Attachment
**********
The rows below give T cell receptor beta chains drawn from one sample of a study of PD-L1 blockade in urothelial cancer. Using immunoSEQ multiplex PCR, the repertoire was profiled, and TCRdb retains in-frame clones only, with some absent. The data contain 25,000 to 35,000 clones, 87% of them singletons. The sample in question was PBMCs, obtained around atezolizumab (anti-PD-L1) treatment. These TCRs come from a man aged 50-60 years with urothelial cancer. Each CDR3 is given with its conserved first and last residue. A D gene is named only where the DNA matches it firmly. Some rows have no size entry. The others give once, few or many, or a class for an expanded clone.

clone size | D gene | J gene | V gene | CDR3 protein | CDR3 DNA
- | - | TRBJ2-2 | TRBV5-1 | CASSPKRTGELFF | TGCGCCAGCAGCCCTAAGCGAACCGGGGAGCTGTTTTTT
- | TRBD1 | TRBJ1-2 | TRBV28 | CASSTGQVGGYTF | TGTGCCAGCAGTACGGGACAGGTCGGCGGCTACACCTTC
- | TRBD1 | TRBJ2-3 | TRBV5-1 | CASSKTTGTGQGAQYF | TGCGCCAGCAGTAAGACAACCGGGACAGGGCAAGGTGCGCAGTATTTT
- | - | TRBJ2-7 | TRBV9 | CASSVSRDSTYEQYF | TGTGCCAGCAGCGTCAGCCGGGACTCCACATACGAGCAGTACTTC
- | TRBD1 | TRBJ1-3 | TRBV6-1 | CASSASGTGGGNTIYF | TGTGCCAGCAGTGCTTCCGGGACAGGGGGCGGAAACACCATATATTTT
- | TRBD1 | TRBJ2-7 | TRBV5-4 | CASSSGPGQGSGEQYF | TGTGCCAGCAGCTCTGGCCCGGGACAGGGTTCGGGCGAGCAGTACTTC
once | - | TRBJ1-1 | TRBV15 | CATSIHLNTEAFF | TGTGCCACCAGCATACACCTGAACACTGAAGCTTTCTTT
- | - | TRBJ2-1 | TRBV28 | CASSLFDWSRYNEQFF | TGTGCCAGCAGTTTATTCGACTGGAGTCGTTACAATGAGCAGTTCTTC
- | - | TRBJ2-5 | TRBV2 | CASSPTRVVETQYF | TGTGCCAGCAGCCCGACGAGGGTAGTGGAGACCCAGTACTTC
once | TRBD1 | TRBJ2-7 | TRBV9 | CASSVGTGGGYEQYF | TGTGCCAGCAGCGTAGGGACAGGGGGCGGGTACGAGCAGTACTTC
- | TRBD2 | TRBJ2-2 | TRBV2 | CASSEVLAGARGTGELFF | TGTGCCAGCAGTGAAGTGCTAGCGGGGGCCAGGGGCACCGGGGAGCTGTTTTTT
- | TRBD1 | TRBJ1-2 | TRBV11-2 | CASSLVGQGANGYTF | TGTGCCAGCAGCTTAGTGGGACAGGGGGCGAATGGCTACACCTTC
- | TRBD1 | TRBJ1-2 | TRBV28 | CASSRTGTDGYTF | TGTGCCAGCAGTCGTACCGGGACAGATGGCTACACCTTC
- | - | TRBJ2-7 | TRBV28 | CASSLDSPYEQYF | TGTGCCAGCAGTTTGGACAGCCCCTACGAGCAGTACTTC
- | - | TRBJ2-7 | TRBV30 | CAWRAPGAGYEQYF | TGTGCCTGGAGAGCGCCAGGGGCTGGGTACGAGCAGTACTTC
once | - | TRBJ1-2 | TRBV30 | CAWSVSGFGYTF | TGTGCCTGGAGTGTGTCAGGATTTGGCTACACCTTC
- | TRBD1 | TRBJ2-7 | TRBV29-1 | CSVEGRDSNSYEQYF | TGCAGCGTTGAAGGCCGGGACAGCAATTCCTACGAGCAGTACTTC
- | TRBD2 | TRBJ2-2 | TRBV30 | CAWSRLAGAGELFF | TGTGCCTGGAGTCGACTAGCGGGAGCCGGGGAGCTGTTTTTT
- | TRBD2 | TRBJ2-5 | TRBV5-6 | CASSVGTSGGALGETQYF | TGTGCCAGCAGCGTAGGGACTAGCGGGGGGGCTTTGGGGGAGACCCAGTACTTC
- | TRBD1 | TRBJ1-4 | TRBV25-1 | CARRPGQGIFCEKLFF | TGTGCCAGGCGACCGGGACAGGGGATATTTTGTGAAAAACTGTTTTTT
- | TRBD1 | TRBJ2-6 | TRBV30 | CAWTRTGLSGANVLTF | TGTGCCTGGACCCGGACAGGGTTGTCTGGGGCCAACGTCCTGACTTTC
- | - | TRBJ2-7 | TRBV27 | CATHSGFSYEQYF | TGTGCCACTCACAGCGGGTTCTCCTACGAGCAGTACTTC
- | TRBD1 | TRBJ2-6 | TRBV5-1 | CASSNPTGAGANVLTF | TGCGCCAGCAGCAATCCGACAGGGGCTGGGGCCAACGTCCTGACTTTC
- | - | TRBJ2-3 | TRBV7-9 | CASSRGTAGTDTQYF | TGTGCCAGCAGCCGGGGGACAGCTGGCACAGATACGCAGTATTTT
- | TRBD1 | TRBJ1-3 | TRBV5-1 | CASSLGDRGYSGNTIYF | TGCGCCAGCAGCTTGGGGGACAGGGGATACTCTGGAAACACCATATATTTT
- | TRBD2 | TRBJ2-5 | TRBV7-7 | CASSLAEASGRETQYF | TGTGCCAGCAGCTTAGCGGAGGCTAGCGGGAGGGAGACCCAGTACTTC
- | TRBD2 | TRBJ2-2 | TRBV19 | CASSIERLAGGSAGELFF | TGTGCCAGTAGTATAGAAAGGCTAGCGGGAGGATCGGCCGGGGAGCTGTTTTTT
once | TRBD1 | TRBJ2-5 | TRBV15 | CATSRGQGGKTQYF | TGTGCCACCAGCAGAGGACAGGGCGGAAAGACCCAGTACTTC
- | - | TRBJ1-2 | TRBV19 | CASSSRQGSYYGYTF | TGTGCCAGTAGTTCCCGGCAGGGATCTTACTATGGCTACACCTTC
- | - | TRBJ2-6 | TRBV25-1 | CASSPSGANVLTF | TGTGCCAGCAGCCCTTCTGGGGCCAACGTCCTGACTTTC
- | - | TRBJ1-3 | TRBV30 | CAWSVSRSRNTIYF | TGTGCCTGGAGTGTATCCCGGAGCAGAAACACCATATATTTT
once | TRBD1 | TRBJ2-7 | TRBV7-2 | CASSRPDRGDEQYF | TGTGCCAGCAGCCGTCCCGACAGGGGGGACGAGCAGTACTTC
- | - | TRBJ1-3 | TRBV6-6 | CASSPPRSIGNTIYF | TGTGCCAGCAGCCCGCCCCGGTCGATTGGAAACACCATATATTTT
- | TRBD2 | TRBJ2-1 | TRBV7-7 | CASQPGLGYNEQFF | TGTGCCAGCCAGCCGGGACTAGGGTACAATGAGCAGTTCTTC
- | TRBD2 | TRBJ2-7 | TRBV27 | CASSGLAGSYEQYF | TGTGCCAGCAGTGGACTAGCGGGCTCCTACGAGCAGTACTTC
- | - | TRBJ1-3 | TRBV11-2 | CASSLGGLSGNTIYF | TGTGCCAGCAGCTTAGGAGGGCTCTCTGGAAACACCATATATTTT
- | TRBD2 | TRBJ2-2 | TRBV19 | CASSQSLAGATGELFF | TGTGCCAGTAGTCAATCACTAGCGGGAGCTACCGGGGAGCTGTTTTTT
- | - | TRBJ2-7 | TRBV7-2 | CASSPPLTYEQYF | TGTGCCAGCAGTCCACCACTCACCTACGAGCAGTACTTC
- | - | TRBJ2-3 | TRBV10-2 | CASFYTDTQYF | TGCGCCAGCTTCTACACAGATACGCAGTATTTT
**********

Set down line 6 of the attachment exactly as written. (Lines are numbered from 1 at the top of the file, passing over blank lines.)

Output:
- | - | TRBJ2-7 | TRBV9 | CASSVSRDSTYEQYF | TGTGCCAGCAGCGTCAGCCGGGACTCCACATACGAGCAGTACTTC